USDA's Joint Ag Weather Facility says on the Plains, some light precipitation (rain and snow) is falling across southernmost areas, mainly in central and eastern Texas. Elsewhere, dry weather prevails, USDA adds. "Mild, breezy conditions are developing across the northern High Plains, eroding winter wheat's protective snow cover," USDA explains. Topsoil and subsoil moisture shortages remain acute in much of the hard red winter wheat belt; at the end of December, for example, Oklahoma's topsoil and subsoil moisture was rated 92% and 98% very short to short, respectively, according to USDA.
In the West, USDA says cool conditions linger most prominently in the southernmost Rockies, where some snow is falling. "Chilly conditions also persist in snow-covered portions of the Intermountain region," USDA continues. Elsewhere, showers are approaching the Pacific Northwest, USDA adds.
In the Corn Belt, USDA reports mild conditions are developing across the upper Midwest. "Chilly conditions persist across the remainder of the region, especially across the snow-covered Ohio Valley," USDA explains.
In the South, USDA says scattered showers are confined to Florida's peninsula. "Cool, dry conditions across the remainder of the region favors a limited return to off-season fieldwork, following a period of wet weather," USDA reports.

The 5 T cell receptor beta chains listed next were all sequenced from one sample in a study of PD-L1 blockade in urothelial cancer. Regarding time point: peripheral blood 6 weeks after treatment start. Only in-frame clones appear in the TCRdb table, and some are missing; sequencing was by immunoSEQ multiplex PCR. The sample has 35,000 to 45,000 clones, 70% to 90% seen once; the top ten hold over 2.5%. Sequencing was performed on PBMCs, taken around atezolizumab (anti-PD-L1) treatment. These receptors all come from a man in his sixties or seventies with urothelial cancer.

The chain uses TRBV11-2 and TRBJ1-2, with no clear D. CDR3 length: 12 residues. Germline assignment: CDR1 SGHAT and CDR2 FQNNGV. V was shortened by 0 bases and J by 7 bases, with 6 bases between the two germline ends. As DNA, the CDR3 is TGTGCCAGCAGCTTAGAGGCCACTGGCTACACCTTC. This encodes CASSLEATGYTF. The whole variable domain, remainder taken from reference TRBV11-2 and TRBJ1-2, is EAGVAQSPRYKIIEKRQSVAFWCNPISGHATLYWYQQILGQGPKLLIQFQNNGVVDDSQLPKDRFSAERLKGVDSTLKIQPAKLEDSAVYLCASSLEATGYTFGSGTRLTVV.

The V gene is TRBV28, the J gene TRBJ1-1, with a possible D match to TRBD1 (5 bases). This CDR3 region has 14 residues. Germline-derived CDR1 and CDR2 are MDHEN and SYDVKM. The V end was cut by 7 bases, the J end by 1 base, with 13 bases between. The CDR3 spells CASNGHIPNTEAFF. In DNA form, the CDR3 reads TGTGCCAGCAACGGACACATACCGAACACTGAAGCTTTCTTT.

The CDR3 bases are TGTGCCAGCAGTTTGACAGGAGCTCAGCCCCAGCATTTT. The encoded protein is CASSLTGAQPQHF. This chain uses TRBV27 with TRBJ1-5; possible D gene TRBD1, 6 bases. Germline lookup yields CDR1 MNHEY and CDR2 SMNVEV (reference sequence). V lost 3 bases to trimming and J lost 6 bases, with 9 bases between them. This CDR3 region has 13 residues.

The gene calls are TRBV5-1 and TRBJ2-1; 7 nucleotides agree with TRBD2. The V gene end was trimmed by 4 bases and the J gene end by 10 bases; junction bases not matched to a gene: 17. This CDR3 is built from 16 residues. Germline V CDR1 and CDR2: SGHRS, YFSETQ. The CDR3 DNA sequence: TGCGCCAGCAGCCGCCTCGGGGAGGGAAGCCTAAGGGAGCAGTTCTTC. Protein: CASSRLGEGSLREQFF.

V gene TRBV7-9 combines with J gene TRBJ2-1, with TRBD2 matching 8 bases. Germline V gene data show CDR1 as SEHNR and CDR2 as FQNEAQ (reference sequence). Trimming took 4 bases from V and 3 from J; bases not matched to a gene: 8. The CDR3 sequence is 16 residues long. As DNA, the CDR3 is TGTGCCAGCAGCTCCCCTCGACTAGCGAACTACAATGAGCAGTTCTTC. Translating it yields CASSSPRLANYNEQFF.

In the South, a band of rain stretches from the central Gulf Coast into the eastern Carolinas. Florida's peninsula, however, remains unfavorably dry. For example, Florida's topsoil moisture was rated 40% very short to short on Dec. 30, while 27% of the state's pastures were rated very poor to poor.
In its outlook USDA says during the next several days, most of the nation will experience tranquil weather and a gradual warming trend. Little or no precipitation can be expected over the weekend from the Intermountain West into the Mississippi and Ohio Valleys. "Meanwhile, precipitation totals may approach an inch across the lower Southeast, while 1- to 2- inch totals may occur in western Washington," USDA adds. Precipitation will gradually end across western and southern Texas, while snow showers will affect areas downwind of the Great Lakes, USDA reports. By early next week, a developing storm across the south-central U.S. will bring increasingly unsettled weather to the eastern half of the nation, with snow possible from the east-central Plains into the Great Lakes while rain falls south and east of the storm center, USDA continues.